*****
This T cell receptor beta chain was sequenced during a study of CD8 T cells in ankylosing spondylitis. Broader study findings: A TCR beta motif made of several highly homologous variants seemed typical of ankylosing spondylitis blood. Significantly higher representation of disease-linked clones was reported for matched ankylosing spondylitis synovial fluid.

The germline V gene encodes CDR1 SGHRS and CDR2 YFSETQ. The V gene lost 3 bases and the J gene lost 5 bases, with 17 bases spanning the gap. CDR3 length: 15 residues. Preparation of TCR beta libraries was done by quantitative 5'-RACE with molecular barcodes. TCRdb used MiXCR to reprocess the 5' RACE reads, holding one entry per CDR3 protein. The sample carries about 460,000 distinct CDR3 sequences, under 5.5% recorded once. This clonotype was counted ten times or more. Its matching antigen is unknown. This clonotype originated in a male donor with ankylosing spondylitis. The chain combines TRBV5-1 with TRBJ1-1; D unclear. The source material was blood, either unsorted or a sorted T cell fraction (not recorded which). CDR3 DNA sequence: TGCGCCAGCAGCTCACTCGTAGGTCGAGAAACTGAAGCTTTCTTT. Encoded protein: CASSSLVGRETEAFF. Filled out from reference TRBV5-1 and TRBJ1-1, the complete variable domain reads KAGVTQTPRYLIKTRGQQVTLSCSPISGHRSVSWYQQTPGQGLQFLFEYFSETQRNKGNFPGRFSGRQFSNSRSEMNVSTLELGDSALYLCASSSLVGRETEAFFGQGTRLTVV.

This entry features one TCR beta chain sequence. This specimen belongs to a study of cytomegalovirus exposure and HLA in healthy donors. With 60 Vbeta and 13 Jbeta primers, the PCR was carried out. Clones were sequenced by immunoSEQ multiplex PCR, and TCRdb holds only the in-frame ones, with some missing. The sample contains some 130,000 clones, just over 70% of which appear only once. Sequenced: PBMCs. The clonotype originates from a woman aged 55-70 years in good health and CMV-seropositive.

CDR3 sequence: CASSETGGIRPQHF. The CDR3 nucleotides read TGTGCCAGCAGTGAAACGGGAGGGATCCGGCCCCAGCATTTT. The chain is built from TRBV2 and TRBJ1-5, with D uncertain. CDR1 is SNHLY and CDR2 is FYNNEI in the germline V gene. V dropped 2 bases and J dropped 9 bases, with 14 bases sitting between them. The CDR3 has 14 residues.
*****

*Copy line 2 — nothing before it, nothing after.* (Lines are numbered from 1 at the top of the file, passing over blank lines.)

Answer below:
The germline V gene encodes CDR1 SGHRS and CDR2 YFSETQ. The V gene lost 3 bases and the J gene lost 5 bases, with 17 bases spanning the gap. CDR3 length: 15 residues. Preparation of TCR beta libraries was done by quantitative 5'-RACE with molecular barcodes. TCRdb used MiXCR to reprocess the 5' RACE reads, holding one entry per CDR3 protein. The sample carries about 460,000 distinct CDR3 sequences, under 5.5% recorded once. This clonotype was counted ten times or more. Its matching antigen is unknown. This clonotype originated in a male donor with ankylosing spondylitis. The chain combines TRBV5-1 with TRBJ1-1; D unclear. The source material was blood, either unsorted or a sorted T cell fraction (not recorded which). CDR3 DNA sequence: TGCGCCAGCAGCTCACTCGTAGGTCGAGAAACTGAAGCTTTCTTT. Encoded protein: CASSSLVGRETEAFF. Filled out from reference TRBV5-1 and TRBJ1-1, the complete variable domain reads KAGVTQTPRYLIKTRGQQVTLSCSPISGHRSVSWYQQTPGQGLQFLFEYFSETQRNKGNFPGRFSGRQFSNSRSEMNVSTLELGDSALYLCASSSLVGRETEAFFGQGTRLTVV.